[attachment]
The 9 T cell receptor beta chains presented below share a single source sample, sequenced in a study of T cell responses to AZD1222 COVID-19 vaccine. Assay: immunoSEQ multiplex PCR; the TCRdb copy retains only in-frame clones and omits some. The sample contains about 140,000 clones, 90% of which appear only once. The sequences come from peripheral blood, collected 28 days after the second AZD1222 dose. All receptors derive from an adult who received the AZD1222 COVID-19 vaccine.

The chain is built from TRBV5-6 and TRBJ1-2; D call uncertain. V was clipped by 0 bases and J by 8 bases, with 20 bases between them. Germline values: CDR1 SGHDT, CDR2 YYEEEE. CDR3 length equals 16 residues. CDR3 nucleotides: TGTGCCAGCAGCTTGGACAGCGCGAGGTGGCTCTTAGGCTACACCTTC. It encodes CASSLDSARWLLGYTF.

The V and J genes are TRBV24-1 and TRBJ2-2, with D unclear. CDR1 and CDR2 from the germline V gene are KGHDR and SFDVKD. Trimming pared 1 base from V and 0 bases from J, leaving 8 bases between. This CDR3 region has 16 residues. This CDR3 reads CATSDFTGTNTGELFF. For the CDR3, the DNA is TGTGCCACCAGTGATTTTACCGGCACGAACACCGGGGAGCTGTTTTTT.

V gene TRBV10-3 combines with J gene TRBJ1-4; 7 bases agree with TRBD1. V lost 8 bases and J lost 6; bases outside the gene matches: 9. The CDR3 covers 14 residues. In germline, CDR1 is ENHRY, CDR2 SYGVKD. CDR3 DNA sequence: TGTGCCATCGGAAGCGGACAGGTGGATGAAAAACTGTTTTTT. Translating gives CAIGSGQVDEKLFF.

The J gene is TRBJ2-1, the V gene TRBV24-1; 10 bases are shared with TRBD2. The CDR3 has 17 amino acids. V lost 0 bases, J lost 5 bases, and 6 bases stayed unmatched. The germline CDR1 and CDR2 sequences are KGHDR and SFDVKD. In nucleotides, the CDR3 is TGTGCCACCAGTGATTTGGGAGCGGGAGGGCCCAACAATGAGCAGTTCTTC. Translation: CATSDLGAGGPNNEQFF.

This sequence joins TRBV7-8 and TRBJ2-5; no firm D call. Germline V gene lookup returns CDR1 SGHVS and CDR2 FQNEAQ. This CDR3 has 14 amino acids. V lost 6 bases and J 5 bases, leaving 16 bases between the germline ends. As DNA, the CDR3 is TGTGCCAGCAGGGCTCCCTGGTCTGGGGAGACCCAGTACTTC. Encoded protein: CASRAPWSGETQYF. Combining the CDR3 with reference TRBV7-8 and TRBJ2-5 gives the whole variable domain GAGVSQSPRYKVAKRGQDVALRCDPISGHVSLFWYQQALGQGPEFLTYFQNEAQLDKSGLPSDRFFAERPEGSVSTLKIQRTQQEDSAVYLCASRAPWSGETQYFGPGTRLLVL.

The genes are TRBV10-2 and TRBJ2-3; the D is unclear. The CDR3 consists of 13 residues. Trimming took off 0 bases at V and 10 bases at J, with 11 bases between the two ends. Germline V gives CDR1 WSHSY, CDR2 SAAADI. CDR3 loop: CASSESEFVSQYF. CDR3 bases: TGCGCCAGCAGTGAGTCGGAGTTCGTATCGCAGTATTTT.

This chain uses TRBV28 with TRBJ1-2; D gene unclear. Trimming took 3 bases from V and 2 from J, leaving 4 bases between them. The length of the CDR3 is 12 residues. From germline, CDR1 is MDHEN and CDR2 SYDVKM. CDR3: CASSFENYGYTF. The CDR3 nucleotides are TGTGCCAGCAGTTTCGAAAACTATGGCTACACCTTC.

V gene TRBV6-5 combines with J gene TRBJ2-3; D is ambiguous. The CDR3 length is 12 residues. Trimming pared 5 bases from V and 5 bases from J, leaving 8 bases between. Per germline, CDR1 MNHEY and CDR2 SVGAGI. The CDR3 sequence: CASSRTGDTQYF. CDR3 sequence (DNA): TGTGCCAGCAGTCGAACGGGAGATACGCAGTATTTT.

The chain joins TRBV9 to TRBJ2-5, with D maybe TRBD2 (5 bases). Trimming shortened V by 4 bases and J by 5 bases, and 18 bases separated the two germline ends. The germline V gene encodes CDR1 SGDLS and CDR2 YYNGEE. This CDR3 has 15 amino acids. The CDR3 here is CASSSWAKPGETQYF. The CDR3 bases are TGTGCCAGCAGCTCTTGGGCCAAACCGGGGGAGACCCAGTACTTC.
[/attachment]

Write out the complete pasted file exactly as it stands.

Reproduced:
The 9 T cell receptor beta chains presented below share a single source sample, sequenced in a study of T cell responses to AZD1222 COVID-19 vaccine. Assay: immunoSEQ multiplex PCR; the TCRdb copy retains only in-frame clones and omits some. The sample contains about 140,000 clones, 90% of which appear only once. The sequences come from peripheral blood, collected 28 days after the second AZD1222 dose. All receptors derive from an adult who received the AZD1222 COVID-19 vaccine.

The chain is built from TRBV5-6 and TRBJ1-2; D call uncertain. V was clipped by 0 bases and J by 8 bases, with 20 bases between them. Germline values: CDR1 SGHDT, CDR2 YYEEEE. CDR3 length equals 16 residues. CDR3 nucleotides: TGTGCCAGCAGCTTGGACAGCGCGAGGTGGCTCTTAGGCTACACCTTC. It encodes CASSLDSARWLLGYTF.

The V and J genes are TRBV24-1 and TRBJ2-2, with D unclear. CDR1 and CDR2 from the germline V gene are KGHDR and SFDVKD. Trimming pared 1 base from V and 0 bases from J, leaving 8 bases between. This CDR3 region has 16 residues. This CDR3 reads CATSDFTGTNTGELFF. For the CDR3, the DNA is TGTGCCACCAGTGATTTTACCGGCACGAACACCGGGGAGCTGTTTTTT.

V gene TRBV10-3 combines with J gene TRBJ1-4; 7 bases agree with TRBD1. V lost 8 bases and J lost 6; bases outside the gene matches: 9. The CDR3 covers 14 residues. In germline, CDR1 is ENHRY, CDR2 SYGVKD. CDR3 DNA sequence: TGTGCCATCGGAAGCGGACAGGTGGATGAAAAACTGTTTTTT. Translating gives CAIGSGQVDEKLFF.

The J gene is TRBJ2-1, the V gene TRBV24-1; 10 bases are shared with TRBD2. The CDR3 has 17 amino acids. V lost 0 bases, J lost 5 bases, and 6 bases stayed unmatched. The germline CDR1 and CDR2 sequences are KGHDR and SFDVKD. In nucleotides, the CDR3 is TGTGCCACCAGTGATTTGGGAGCGGGAGGGCCCAACAATGAGCAGTTCTTC. Translation: CATSDLGAGGPNNEQFF.

This sequence joins TRBV7-8 and TRBJ2-5; no firm D call. Germline V gene lookup returns CDR1 SGHVS and CDR2 FQNEAQ. This CDR3 has 14 amino acids. V lost 6 bases and J 5 bases, leaving 16 bases between the germline ends. As DNA, the CDR3 is TGTGCCAGCAGGGCTCCCTGGTCTGGGGAGACCCAGTACTTC. Encoded protein: CASRAPWSGETQYF. Combining the CDR3 with reference TRBV7-8 and TRBJ2-5 gives the whole variable domain GAGVSQSPRYKVAKRGQDVALRCDPISGHVSLFWYQQALGQGPEFLTYFQNEAQLDKSGLPSDRFFAERPEGSVSTLKIQRTQQEDSAVYLCASRAPWSGETQYFGPGTRLLVL.

The genes are TRBV10-2 and TRBJ2-3; the D is unclear. The CDR3 consists of 13 residues. Trimming took off 0 bases at V and 10 bases at J, with 11 bases between the two ends. Germline V gives CDR1 WSHSY, CDR2 SAAADI. CDR3 loop: CASSESEFVSQYF. CDR3 bases: TGCGCCAGCAGTGAGTCGGAGTTCGTATCGCAGTATTTT.

This chain uses TRBV28 with TRBJ1-2; D gene unclear. Trimming took 3 bases from V and 2 from J, leaving 4 bases between them. The length of the CDR3 is 12 residues. From germline, CDR1 is MDHEN and CDR2 SYDVKM. CDR3: CASSFENYGYTF. The CDR3 nucleotides are TGTGCCAGCAGTTTCGAAAACTATGGCTACACCTTC.

V gene TRBV6-5 combines with J gene TRBJ2-3; D is ambiguous. The CDR3 length is 12 residues. Trimming pared 5 bases from V and 5 bases from J, leaving 8 bases between. Per germline, CDR1 MNHEY and CDR2 SVGAGI. The CDR3 sequence: CASSRTGDTQYF. CDR3 sequence (DNA): TGTGCCAGCAGTCGAACGGGAGATACGCAGTATTTT.

The chain joins TRBV9 to TRBJ2-5, with D maybe TRBD2 (5 bases). Trimming shortened V by 4 bases and J by 5 bases, and 18 bases separated the two germline ends. The germline V gene encodes CDR1 SGDLS and CDR2 YYNGEE. This CDR3 has 15 amino acids. The CDR3 here is CASSSWAKPGETQYF. The CDR3 bases are TGTGCCAGCAGCTCTTGGGCCAAACCGGGGGAGACCCAGTACTTC.